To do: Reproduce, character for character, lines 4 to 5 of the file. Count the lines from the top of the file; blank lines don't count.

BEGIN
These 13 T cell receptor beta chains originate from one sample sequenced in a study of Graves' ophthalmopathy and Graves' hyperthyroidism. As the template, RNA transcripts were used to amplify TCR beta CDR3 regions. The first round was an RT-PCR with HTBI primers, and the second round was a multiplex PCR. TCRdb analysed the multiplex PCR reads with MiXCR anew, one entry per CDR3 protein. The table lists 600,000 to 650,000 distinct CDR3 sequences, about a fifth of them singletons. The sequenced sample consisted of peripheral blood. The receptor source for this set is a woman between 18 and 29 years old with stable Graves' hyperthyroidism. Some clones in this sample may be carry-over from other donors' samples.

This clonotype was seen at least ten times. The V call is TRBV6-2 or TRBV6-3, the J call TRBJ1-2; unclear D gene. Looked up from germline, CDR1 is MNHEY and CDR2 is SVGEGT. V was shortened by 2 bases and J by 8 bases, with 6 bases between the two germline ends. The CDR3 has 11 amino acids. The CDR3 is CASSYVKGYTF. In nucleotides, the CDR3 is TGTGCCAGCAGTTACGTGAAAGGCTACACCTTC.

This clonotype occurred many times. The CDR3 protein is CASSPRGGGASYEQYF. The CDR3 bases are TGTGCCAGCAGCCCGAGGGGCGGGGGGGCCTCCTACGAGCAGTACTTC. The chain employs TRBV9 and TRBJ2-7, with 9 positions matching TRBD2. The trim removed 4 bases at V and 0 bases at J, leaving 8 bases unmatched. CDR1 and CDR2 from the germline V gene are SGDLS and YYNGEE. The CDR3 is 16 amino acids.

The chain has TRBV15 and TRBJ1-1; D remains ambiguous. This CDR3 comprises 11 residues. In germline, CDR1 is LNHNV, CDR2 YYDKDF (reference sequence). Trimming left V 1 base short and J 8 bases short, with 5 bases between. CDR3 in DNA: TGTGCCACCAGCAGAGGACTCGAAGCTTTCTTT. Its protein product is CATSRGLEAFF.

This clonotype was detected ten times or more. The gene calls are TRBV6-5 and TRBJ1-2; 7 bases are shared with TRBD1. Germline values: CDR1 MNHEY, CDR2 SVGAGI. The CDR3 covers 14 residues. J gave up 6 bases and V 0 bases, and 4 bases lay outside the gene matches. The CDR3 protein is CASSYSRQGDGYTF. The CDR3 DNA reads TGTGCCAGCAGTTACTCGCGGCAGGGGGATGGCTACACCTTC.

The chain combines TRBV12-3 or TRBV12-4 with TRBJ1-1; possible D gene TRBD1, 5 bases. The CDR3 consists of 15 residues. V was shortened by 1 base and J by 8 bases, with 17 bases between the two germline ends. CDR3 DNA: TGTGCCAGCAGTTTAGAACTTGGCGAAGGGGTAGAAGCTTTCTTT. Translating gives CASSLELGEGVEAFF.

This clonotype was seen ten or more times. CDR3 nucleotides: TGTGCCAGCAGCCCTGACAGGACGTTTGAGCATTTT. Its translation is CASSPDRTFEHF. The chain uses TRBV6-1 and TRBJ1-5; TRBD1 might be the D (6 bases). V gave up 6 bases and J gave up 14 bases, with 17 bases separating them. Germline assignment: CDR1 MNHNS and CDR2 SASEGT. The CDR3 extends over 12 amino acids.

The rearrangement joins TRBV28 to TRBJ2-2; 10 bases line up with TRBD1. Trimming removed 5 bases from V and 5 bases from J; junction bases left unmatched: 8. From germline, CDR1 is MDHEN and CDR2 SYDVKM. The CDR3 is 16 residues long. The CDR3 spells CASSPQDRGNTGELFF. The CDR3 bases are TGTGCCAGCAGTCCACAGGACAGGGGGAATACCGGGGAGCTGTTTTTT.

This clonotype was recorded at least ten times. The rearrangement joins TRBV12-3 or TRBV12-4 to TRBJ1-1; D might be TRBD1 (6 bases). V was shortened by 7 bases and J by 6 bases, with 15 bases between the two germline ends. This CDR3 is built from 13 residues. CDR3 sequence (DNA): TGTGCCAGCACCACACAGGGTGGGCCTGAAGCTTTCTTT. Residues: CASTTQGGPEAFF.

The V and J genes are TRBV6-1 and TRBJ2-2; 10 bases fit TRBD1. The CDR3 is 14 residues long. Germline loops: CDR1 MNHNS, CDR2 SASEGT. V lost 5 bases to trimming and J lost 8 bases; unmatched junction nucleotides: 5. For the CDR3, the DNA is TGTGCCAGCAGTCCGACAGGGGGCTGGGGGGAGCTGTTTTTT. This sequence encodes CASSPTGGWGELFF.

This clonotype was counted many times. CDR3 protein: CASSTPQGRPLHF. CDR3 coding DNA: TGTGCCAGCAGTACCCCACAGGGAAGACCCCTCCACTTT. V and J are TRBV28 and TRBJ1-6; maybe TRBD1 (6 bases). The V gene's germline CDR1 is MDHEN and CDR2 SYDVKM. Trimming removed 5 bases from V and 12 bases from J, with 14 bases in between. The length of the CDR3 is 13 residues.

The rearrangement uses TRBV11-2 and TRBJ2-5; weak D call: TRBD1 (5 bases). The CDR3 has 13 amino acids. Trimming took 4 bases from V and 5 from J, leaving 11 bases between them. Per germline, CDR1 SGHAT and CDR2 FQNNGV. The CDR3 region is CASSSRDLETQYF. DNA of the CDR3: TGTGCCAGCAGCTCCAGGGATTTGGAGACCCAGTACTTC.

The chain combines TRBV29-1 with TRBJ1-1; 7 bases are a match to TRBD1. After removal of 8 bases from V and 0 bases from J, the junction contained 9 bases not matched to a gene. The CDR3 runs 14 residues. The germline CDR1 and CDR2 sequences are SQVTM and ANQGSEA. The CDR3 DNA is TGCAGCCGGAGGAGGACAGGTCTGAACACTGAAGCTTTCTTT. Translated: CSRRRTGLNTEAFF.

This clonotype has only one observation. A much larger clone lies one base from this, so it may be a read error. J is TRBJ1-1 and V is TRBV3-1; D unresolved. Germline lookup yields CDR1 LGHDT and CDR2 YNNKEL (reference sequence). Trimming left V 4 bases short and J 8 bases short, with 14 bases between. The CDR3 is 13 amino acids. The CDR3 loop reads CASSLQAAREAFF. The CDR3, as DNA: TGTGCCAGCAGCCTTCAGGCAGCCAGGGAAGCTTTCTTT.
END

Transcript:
The chain has TRBV15 and TRBJ1-1; D remains ambiguous. This CDR3 comprises 11 residues. In germline, CDR1 is LNHNV, CDR2 YYDKDF (reference sequence). Trimming left V 1 base short and J 8 bases short, with 5 bases between. CDR3 in DNA: TGTGCCACCAGCAGAGGACTCGAAGCTTTCTTT. Its protein product is CATSRGLEAFF.

This clonotype was detected ten times or more. The gene calls are TRBV6-5 and TRBJ1-2; 7 bases are shared with TRBD1. Germline values: CDR1 MNHEY, CDR2 SVGAGI. The CDR3 covers 14 residues. J gave up 6 bases and V 0 bases, and 4 bases lay outside the gene matches. The CDR3 protein is CASSYSRQGDGYTF. The CDR3 DNA reads TGTGCCAGCAGTTACTCGCGGCAGGGGGATGGCTACACCTTC.